* Early in the morning on Friday, December 14, 2012, is the peak of the Geminid meteor shower, generally one of the two big meteor showers of the year. The peak is expected to be between 1 and 3 am EST, but increased meteor activity should be visible after about 10 pm for several nights around the peak. Near the peak, if the sky is clear and you are far away from city lights, you are likely to see about 50 meteors per hour (possibly more, as there is some indication that the intensity of this shower has been increasing in the last few years). The Geminids get their name from Gemini, as they appear to radiate out from this constellation. With the new Moon the night before, there will be no interference from moonlight, so this is a good opportunity to view this meteor shower. The Geminids are relatively slow moving as they hit the Earth and appear to be one of only two annual meteor showers associated with asteroids rather than comets. The Geminids appear to be dust associated with the asteroid 3200 Phaethon, which has an eccentric 1.4 year-long orbit that takes it out as far as the main asteroid belt and much closer to the Sun than Mercury. The problem is that it is hard to explain where all the dust that causes these meteors has come from. This asteroid probably has shot out gas and dust when it was close to the Sun in past orbits and may be an object in between an asteroid and a comet.
* Wednesday night/Thursday morning, at 12:19 am on December 20, 2012, is the first quarter or waxing half Moon.
* Friday, December 21, 2012, at about 6:12 am EST, is the winter solstice. The solstice is considered the start of winter in the northern hemisphere. Many people call the winter solstice the “shortest day of the year.” Although it is the day with the shortest daylight of the year, in terms of the time from solar noon to solar noon, the days on and just after the northern hemisphere winter solstice are the longest days of the year. I can send you and explanation of this if you are interested (I wrote them up a few years ago and don’t want to repeat myself too much, as this would be pedantic, repetitive, redundant, repetitious, and overdoing things a bit). The winter solstice has the shortest period daylight of the year but has neither the latest sunrise nor the earliest sunset. For the Washington, DC area at least, the earliest sunsets occur in early December, and the latest sunrises occurred even earlier, just before the change from Eastern Daylight to Standard Time.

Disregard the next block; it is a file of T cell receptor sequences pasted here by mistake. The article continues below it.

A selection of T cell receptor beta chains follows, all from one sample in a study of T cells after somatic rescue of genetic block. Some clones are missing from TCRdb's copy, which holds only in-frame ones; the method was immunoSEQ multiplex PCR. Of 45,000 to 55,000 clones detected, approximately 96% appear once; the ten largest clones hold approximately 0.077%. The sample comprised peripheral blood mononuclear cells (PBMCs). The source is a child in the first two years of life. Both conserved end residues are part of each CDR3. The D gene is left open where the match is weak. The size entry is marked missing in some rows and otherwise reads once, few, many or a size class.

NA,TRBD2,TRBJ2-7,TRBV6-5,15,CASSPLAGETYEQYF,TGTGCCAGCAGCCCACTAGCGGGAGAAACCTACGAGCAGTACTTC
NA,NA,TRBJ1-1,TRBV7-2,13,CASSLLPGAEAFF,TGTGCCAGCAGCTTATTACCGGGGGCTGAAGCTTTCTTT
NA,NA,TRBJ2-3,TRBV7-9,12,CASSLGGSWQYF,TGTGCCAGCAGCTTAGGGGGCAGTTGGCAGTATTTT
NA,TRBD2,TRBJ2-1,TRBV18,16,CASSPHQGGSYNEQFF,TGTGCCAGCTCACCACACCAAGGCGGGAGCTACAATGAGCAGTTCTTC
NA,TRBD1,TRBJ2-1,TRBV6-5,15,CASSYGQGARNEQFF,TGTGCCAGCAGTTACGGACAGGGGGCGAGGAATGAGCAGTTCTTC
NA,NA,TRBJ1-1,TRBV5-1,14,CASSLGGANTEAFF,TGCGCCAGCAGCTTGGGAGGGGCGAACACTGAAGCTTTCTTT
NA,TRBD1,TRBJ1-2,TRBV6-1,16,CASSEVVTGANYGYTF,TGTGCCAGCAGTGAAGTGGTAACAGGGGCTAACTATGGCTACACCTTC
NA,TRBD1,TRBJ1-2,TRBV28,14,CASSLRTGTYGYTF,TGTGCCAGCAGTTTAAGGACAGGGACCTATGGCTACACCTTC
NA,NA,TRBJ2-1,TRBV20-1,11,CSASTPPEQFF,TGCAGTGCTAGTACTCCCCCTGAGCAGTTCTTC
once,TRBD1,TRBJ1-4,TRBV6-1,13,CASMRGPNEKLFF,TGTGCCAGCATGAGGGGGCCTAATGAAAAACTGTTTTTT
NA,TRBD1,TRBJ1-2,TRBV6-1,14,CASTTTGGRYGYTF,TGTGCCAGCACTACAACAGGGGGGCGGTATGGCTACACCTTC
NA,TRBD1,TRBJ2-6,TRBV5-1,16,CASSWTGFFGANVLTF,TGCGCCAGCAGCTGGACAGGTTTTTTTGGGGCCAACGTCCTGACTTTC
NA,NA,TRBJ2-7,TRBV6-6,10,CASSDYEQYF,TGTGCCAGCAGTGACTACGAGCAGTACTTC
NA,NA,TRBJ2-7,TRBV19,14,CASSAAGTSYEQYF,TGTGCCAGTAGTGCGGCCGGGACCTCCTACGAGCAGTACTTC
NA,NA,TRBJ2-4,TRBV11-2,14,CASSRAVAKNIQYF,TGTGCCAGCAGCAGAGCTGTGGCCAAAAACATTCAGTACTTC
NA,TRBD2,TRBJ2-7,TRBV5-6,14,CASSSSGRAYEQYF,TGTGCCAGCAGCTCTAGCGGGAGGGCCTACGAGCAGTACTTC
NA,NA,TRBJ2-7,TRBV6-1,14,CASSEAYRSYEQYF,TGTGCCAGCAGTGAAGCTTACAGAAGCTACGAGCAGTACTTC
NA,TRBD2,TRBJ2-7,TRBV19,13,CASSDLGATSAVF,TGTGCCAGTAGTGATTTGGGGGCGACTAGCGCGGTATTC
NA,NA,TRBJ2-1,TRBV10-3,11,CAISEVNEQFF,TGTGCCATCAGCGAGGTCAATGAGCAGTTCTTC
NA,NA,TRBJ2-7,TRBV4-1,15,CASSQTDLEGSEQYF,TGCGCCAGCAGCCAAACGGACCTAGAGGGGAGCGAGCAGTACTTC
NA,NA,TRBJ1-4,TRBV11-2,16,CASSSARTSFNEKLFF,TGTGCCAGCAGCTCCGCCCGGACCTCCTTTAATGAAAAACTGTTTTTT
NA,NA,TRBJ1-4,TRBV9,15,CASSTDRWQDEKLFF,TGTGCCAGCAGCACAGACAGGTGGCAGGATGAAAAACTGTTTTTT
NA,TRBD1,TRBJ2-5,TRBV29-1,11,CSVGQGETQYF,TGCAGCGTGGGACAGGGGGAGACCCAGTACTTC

* Early on Saturday morning, December 22, 2012, is the expected peak of the Ursid meteor shower. Although the Ursids can sometimes produce as many as 100 meteors per hour, most years you can only see 5 to 10 meteors per hour. The Ursids get their name because they appear to radiate out from near the bowl of the Little Dipper (the constellation Ursa Minor, which translates as the Little Bear). Because these meteors appear to radiate from high in the northern sky, this is one of the few meteor showers where you don’t have to wait until after midnight to see them. The Ursids are made up of dust left by the comet 8P/Tuttle.
* Sunday morning, December 23, 2012, about a hour before sunrise (about 6:20 am EST in the Washington, DC area), if you scan the southeast horizon with binoculars you may be to see Venus, and about 6 degrees to the lower right of Venus the bright, reddish colored star Antares.
* Tuesday, December 25, 2012 (Christmas Day), the waxing gibbous Moon will appear within about 1 degree of the bright planet Jupiter.
* The full Moon after next is on Friday, December 28, 2012.